Halitosis: Causes, Symptoms, and Treatments
What is Halitosis?
Halitosis, more commonly known as bad breath, can cause a lot of anxiety. We spend a lot of money on breath mints, gum, mouthwash, and other items in the effort to combat bad breath, but these temporary fixes do not address the root of the problem.
Practicing good oral hygiene by brushing your teeth at least twice per day, and flossing at least once per day, is usually enough to combat bad breath. However, if your halitosis persists you should consider booking a dentist appointment.
The main symptom of halitosis is an unpleasant odour that lingers on your beath. To determine if you have bad breath you can smell your breath for yourself, or ask a close friend or family member to assess how odorous your breath is.
Halitosis is a multifaceted condition that can be caused by a variety of factors. Some cases of halitosis are temporary and result from eating odorous foods. However, according to the Canadian Dental Association as many as 85% of halitosis cases are caused by oral cavities.
Other causes of halitosis include:
Oral pathology refers to diseases and other problems originating in your mouth and jawbone. Oral pathology conditions that cause halitosis can include:
- Food remnants and epithelial cells forming a coating that sticks to your tongue. This coating can be difficult to remove, and as a result, the food particles degrade and cause unpleasant odours.
- Reduced salivary flow during sleep, which causes odours.
- Poor oral hygiene, resulting in food and other particulates being left on the teeth and gums. This results in halitosis, plaque and tartar buildup, and gum diseases.
- Insufficient denture cleaning, which allows food and other particles to build up on the surface of your dentures, where they break down and cause odours.
- Gum diseases, including gingivitis and periodontitis.
- Stomatitis (inflammation and soreness in the mouth), tooth extraction wounds, crowded teeth, recurrent oral ulcers, pericoronitis (swollen tissue around the wisdom teeth), and implantitis (swollen tissue around dental implants).
Halitosis can be caused by a variety of gastrointestinal issues, including:
- Intestinal obstructions
- Stomach infections. Infections that are the result of H. pylori bacteria may also cause halitosis, but there is currently no research to support a strong correlation.
ENT (Ear, Nose, and Throat) and Pulmonary Pathology
ENT and pulmonary pathology refer to diseases of the ears, nose, throat and pulmonary systems. According to the Canadian Dental Association diseases and other problems with these systems account for as many as 10% of all halitosis cases. These halitosis cases can result from:
- Acute tonsillitis. The same bacteria that causes tonsillitis can cause halitosis.
- Post-nasal drip, foreign bodies in the nasal passage, and atrophic rhinitis. Malfunctioning mucus glands can contribute to the development of halitosis.
- Acute bacterial rhinosinusitis, a respiratory infection caused by bacteria.
- Bronchiectasis, lung abscesses, and endobronchial chronic disorders.
Halitosis can be a side effect of some metabolic disorders, including:
- Diabetes mellitus and ketoacidosis (both of which are types of diabetes), which can produce a sweet-smelling odour.
- Trimethylaminuria, a condition that prevents the body from breaking down trimethylamine and causes the breath to take on a fishy odour.
- Kidney failure, and cirrhosis of the liver.
Hepathology and Endocrinology
Halitosis can be a side effect of liver diseases and problems.
- Tyrosinemia, which is a hereditary disease, can cause halitosis with a cabbage-like odour.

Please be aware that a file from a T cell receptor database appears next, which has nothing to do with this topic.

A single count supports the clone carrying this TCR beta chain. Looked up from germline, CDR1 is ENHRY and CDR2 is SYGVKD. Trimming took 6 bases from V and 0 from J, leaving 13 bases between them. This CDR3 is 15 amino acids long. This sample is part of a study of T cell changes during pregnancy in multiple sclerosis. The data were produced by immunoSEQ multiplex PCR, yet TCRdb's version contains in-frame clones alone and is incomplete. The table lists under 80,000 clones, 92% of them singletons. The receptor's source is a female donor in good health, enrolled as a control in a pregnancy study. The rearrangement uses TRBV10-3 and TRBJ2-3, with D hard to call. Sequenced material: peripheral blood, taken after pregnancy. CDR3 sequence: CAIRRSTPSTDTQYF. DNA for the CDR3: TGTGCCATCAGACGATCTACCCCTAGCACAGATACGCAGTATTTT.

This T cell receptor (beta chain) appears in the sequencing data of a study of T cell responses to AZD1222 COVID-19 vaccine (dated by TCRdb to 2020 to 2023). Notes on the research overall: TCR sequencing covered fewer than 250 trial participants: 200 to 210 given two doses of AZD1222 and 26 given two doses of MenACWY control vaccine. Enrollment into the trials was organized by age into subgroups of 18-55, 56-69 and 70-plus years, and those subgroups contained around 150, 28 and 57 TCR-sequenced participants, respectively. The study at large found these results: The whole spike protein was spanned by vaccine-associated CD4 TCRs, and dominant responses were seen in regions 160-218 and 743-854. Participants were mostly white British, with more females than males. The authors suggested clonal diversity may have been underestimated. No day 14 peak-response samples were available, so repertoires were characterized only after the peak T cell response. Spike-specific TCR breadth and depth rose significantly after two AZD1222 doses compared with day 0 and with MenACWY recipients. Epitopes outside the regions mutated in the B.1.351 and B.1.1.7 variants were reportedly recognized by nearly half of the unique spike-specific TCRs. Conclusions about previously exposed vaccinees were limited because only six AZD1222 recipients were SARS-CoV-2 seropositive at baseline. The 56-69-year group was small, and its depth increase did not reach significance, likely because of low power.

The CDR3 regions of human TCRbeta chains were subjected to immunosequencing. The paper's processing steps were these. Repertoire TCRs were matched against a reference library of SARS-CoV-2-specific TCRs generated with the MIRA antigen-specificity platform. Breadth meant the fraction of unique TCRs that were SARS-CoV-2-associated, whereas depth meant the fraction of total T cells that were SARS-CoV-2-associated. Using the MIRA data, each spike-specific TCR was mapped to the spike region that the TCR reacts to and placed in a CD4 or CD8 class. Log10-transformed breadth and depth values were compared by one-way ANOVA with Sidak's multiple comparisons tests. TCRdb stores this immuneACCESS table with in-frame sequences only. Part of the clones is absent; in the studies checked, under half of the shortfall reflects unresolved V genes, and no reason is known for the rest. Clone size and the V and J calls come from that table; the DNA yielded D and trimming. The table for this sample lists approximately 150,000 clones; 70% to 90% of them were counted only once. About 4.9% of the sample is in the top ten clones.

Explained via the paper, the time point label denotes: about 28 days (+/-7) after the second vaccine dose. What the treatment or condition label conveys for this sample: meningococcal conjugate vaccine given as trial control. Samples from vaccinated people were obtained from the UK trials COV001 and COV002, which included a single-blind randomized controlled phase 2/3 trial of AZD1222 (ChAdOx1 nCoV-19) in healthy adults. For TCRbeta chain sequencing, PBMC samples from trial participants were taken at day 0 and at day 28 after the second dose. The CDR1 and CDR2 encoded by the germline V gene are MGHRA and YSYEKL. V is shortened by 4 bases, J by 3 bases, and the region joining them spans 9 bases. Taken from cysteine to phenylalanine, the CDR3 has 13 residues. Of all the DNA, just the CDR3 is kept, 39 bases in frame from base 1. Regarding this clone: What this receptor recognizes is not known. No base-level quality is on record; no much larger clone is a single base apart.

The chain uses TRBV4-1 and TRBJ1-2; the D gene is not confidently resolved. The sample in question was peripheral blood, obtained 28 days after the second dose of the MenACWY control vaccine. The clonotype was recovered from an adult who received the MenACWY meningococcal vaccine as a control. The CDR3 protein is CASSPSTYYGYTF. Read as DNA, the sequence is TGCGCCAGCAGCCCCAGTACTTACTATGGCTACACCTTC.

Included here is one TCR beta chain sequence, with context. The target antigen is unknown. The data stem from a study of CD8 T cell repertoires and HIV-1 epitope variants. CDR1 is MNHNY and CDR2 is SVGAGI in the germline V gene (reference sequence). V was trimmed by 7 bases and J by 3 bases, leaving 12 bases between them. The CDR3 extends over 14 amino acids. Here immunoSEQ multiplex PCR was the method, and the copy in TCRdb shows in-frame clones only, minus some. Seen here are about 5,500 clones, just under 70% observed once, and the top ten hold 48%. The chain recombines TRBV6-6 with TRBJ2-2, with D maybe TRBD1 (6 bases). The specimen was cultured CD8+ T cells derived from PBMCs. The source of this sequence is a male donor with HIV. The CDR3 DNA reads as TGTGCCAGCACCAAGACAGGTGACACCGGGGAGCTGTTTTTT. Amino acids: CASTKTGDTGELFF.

- Reduced liver function can also cause your breath to take on a sweet odour similar to excrement.
Halitosis can be a side effect of some medications.
- Medications that cause dry mouth can lead to halitosis.
- Bisphosphonates, a class of medications used to treat osteoporosis-related bone loss, can cause halitosis.
Though halitosis can be caused by a wide variety of factors there are a number of ways to treat or manage the condition both at home and at the dentist’s office.
Treating Halitosis at Home
Depending on the cause of your halitosis you may be able to treat it effectively on your own. Home treatments for halitosis can include:
- Practising good oral hygiene. Ensuring you are flossing your teeth at least once per day, and brushing at least twice per day with a fluoride toothpaste, to ensure that all food particles, plaque, and other particulates are removed from your teeth and gums. You may also want to select a toothpaste that contains zinc or triclosan.
- Adding tongue scraping to your normal oral hygiene routine, so that you can remove food and other particles from your tongue before they cause unpleasant odours.
- Watching what you are eating and drinking, and avoiding odorous foods such as onions, and garlic.
- Drinking lots of water to ensure your mouth stays hydrated.
- Rinsing your mouth with an antiseptic mouthwash at least once per day.
- Skip the after-dinner mints and choose sugarless gum instead. The bacteria in our mouths love sugar, which they use to produce acid. This, in turn, can cause a variety of conditions including halitosis, gum diseases, and tooth decay.
- Staying away from tobacco. Smoking causes a large variety of serious health problems such as cancer. It can also cause halitosis and damage your gums.
Treating Halitosis at the Dentist’s Office
If you are finding that your halitosis persists even after you have tried at home remedies it is time to make an appointment with both your dentist and your doctor.
Halitosis can be caused by cavities, gum disease, and a variety of other medical problems, and may be a sign that there is a more serious problem afoot. Your dentist and your doctor are better equipped to help you diagnose the root causes of your halitosis, and will be able to rule out any serious problems that may be contributing factors.